New York is one of the most festive places in the world to spend December, and in Brooklyn’s Dyker Heights the festivity is amplified with the biggest, maddest, sparkliest display of Christmas lights you’re likely to see anywhere in the world.
New Yorkers excel at festivity. The streets are strung with bunting and coloured lights, and enormous Christmas trees glitter on every block. Pairs of Salvation Army officers in heavy coats and Santa hats ring bells and get the pavement crowds dancing to ‘All I want for Christmas is You’. Children cluster eight deep, noses pressed to the Christmas window marvels in the shops along Fifth Avenue, and grown-up kids in Santa Claus costumes and reindeer ears run laughing from one holiday celebration to another.
Out in Dyker Heights, an Italian-American suburb of Brooklyn, the celebrations take on a Christmas-Wonderland-in-Suburbia theme, with whole streets competing for the biggest and best displays of Christmas lights. What probably began as a friendly annual neighbourly rivalry has become a bonafide tourist attraction in its own right, with busloads of tourists pouring in every night to wander the streets sipping hot chocolate and marveling at the Christmas light creations.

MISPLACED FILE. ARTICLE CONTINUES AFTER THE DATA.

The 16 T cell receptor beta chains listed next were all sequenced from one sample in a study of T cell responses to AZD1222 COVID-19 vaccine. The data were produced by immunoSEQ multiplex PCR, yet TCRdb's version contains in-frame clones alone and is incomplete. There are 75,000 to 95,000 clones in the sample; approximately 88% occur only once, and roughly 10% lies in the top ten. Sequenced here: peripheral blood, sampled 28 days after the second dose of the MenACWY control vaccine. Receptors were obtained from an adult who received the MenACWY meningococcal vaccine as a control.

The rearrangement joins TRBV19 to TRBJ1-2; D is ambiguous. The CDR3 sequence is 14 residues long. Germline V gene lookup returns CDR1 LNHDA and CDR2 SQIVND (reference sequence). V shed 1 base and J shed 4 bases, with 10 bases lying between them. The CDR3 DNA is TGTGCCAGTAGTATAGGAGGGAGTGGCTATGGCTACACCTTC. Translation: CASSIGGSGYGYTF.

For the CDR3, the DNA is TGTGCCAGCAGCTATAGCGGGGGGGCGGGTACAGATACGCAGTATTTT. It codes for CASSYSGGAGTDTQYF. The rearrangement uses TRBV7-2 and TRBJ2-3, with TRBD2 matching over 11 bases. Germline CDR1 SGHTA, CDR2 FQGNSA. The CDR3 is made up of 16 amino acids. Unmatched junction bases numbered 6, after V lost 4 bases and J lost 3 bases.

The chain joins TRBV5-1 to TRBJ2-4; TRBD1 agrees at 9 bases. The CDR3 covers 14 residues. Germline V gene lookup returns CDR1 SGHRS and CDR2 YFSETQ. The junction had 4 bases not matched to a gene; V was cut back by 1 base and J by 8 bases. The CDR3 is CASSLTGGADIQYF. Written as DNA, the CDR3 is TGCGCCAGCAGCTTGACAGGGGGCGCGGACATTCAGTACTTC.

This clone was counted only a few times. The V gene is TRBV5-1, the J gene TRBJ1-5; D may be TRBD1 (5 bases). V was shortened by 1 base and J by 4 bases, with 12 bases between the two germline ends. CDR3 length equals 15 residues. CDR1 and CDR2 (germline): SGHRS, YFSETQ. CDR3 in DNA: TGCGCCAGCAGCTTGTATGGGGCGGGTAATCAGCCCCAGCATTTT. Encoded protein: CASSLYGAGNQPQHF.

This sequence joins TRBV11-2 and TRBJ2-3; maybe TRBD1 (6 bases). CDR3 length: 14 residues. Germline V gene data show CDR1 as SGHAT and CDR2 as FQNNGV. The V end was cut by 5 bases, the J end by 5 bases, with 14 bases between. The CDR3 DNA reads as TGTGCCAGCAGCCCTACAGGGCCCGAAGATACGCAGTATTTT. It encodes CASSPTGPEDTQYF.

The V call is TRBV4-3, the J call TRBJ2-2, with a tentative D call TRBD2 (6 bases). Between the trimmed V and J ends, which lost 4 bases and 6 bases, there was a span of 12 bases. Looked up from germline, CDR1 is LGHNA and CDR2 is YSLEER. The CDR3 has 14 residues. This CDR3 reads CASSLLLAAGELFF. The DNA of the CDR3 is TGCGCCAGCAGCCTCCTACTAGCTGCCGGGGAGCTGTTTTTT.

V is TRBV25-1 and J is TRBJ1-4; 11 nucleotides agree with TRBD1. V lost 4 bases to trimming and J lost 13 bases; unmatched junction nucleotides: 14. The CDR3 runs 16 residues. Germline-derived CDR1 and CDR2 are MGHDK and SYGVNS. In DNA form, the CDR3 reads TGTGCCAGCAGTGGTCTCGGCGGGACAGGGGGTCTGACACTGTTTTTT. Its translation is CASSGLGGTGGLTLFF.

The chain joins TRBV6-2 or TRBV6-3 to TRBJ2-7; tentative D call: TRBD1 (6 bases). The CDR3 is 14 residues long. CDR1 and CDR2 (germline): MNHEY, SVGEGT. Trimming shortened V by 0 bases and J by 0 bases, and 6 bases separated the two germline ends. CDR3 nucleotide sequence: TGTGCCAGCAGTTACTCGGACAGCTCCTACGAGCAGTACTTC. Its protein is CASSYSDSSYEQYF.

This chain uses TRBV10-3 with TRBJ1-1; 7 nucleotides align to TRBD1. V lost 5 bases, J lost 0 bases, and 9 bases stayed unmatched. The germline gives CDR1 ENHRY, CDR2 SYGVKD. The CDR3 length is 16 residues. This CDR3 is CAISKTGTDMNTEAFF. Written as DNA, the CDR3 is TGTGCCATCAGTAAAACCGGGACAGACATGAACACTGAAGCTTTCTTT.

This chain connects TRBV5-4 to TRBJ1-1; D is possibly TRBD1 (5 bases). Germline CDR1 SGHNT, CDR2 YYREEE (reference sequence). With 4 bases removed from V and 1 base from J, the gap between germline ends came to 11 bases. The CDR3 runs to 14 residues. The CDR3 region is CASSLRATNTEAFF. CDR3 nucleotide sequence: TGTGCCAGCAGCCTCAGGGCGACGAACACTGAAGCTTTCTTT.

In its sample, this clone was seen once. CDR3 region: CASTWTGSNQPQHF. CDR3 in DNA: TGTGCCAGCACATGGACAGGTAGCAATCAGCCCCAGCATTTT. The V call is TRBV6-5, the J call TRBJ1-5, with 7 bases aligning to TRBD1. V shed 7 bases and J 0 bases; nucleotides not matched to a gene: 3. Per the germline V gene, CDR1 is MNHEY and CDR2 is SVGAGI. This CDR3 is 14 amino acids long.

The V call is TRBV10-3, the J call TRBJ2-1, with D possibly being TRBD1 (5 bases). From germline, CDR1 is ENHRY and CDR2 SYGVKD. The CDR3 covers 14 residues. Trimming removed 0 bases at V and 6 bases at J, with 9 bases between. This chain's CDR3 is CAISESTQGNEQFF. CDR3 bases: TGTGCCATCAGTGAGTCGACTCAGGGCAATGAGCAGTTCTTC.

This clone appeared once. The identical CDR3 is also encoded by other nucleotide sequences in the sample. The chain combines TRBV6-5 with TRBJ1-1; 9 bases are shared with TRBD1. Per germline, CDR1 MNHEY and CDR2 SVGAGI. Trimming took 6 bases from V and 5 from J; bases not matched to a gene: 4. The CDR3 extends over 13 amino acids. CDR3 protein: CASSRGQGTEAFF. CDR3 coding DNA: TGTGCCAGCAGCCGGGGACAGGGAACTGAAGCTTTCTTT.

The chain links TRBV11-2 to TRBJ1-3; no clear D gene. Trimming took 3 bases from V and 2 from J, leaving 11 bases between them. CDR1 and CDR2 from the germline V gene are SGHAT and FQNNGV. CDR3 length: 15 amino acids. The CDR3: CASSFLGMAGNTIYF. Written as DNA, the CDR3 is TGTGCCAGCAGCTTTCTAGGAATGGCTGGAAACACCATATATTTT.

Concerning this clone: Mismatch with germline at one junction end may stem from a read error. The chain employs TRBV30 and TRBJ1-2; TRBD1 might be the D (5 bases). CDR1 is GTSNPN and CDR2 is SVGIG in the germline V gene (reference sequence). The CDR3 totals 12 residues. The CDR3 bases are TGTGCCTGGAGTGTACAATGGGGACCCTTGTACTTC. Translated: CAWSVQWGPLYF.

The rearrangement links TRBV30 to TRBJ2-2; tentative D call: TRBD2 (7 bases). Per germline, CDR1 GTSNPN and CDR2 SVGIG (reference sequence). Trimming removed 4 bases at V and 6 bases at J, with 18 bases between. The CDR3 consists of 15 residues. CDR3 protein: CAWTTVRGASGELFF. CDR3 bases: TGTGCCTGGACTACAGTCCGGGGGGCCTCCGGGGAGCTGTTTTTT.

Some decorations retain a delightfully home-made air, a little rough around the edges – a nativity scene, tinsel angels, festive messages. The overall effect is built up year by year, growing organically without thought for the overall scope. Other homes show off major productions built and installed by professionals who specialize in snowmen with moving parts, Santas on carousels, and Christmas sound-effects.
I prefer the home-made displays because they suggest a degree of passion and perseverance. In the middle of one street, a sizeable crowd has gathered in front of one home. Like a gingerbread house over-zealously decorated with candy, the house is virtually invisible, hidden under rows of angels, nativity scenes, cartoon characters, giant candy canes, sentinel nutcrackers, Santa and his reindeer, and enough fairy lights to power downtown Manhattan. I overhear the guide escorting a group of tourists. “And this is where it all started. This very house.”
In front, an Elmo in sneakers is handing out candy canes and posing for photographs with children, their faces reflecting wonder and the coloured glow of a million bulbs. Mentally, I send an enormous thank you to the residents of Dyker Heights, for spreading joy and Christmas wonder amongst strangers.